On-campus housing should have been at the top of UCD’s list of priorities when they decided to bring in 4,500 more non-resident students to cash in on the high tuition they were charging them since these kids are hundreds to thousands of miles from their families. UCD should have been implementing sustainable planning as they claim to embrace by building far more on-campus housing for a much higher number of their students like the other UC campuses are.

     

     

    1. Matt Williams

      Eileen said . . . “should have been at the top of UCD’s list of priorities when they decided to bring in 4,500 more non-resident students to cash in on the high tuition they were charging them since these kids are hundreds to thousands of miles from their families.”

      Eileen, was that enrollment increase decision made by UCD itself or was it made by UC’s Regents and Office of the President?

      1. Eileen Samitz

        Matt,

        Former Chancellor Katehi developed the “UCD 2020 Initiative” to add 4,500 non-resident students to UCD by 2020 to extract triple tuition from them for revenue for UCD.  So the “UCD 2020 Initiative” is a non-mandated UCD plan, not from UCOP.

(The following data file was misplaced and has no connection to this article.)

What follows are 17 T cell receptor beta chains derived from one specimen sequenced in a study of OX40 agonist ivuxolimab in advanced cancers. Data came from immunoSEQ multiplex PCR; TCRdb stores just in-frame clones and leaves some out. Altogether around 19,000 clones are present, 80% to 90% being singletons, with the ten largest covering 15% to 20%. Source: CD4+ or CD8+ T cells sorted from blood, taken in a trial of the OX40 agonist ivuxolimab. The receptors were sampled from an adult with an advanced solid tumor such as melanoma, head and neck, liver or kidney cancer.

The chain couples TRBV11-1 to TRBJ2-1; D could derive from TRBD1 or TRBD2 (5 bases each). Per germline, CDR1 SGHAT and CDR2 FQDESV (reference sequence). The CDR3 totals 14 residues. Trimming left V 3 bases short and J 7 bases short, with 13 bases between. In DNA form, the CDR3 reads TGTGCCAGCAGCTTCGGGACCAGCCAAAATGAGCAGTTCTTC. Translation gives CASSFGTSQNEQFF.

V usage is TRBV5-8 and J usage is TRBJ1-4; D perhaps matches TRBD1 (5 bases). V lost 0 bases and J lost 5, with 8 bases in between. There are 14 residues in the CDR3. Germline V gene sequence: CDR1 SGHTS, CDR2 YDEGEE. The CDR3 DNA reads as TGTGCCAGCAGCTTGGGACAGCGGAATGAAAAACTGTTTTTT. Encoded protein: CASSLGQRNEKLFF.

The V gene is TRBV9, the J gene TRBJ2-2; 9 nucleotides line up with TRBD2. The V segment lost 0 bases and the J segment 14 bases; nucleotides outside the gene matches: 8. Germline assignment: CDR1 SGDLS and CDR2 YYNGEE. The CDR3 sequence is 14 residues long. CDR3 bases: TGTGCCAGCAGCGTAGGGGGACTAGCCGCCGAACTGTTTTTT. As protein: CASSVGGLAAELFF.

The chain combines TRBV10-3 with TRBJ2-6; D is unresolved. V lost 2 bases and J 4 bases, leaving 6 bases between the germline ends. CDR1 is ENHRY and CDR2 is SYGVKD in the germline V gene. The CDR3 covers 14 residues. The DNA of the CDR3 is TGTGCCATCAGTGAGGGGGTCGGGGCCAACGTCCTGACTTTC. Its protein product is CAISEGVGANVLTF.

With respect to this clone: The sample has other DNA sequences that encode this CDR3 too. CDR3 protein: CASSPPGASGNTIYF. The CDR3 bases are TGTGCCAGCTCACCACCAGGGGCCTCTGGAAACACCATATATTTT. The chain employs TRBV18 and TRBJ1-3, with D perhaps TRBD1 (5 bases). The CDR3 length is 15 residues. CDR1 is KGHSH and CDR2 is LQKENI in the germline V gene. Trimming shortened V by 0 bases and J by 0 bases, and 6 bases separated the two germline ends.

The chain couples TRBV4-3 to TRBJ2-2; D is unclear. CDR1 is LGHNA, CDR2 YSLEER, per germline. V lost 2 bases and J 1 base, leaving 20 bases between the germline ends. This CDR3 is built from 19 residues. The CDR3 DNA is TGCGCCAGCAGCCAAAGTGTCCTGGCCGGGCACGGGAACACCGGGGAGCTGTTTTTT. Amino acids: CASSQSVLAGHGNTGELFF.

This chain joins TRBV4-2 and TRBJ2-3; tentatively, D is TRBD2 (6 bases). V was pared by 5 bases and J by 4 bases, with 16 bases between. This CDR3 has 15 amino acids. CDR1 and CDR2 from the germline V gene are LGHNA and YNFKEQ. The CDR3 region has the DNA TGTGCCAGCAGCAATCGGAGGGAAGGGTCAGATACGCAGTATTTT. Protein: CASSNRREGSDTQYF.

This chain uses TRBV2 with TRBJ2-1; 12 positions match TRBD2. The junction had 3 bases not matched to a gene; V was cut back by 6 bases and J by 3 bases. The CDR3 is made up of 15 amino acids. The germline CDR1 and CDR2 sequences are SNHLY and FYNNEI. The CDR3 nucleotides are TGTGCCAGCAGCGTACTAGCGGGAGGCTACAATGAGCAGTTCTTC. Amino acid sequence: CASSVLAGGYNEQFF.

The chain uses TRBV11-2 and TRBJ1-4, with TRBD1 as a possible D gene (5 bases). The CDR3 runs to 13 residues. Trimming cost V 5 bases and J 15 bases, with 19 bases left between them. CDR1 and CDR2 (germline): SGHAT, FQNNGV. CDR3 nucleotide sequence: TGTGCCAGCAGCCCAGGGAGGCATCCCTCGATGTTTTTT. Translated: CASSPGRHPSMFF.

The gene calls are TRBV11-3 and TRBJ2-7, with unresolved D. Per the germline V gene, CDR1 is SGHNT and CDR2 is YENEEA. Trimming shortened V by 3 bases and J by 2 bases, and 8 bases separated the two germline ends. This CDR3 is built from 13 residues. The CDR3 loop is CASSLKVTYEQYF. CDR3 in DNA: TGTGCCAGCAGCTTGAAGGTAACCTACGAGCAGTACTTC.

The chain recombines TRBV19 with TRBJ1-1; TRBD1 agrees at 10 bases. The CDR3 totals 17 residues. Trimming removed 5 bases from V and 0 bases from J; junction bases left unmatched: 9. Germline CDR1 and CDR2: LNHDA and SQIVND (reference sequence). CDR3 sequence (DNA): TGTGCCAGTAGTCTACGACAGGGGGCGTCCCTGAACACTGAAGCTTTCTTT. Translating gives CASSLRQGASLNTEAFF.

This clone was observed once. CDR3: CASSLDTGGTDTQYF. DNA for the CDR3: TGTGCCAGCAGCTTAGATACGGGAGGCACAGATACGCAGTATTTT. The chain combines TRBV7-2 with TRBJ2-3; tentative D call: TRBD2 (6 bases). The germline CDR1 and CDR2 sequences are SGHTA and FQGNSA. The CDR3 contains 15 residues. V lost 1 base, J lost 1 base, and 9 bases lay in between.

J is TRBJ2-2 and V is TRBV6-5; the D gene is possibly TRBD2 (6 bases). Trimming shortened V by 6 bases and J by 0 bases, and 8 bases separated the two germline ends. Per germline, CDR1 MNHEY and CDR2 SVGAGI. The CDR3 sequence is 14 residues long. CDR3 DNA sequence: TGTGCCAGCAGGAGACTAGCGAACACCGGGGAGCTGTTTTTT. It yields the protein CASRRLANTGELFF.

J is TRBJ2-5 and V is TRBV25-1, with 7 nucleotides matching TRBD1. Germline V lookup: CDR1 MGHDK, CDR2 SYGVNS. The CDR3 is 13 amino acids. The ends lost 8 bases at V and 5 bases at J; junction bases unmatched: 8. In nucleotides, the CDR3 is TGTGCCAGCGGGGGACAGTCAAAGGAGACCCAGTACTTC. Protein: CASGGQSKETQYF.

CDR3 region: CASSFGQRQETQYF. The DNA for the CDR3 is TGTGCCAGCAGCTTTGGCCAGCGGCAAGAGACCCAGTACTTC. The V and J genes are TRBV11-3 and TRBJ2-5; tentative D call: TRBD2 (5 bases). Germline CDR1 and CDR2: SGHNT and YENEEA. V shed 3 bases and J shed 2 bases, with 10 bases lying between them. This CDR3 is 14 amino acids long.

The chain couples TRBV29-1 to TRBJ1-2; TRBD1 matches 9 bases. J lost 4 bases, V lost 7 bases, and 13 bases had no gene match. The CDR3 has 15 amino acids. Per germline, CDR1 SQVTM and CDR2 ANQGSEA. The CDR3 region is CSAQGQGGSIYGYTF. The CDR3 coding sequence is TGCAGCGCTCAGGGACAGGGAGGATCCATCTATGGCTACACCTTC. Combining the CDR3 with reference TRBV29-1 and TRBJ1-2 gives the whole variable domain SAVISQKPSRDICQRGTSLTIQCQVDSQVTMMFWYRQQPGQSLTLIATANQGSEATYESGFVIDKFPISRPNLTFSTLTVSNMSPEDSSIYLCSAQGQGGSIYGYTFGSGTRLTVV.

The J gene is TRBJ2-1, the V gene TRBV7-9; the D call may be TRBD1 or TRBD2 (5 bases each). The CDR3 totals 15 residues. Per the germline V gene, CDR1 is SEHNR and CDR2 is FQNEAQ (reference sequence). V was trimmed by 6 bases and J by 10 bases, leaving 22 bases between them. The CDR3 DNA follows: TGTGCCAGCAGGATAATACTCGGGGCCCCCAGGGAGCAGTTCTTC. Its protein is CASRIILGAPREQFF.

Meanwhile, many concerns were raised by the “UCD 2020 Task Force” regarding the significant infrastructure that would be needed for this aggressive growth plan including 300 more faculty, 400-600 more staff, classrooms, research and office space, but very little about student housing needs. Given that the campus is already overcrowded and stretched to accommodate the current student population, this was really poor planning by UCD.

        1. Eileen Samitz

          Chamber Fan,

          Not sure what you are saying. The “UCD 2020 Initiative” defined 5,000 more students to be added by 2020. 4,500 non-residents and 500 California residents. Since Katehi was promoting the “UCD 2020 Initiative” from 2011 soon after she became Chancellor at UCD, to generate more revenue for UCD from charging high tuition to non-residents, what are you saying?

        2. ryankelly

          Yes, that is right – in 2015.  It was because the State had reduced funding and Katehi used this to put pressure on Gov. Brown.  But then the State increased funding for UC’s in 2016 and the plan was changed to focus the increase in enrollment for CA residents.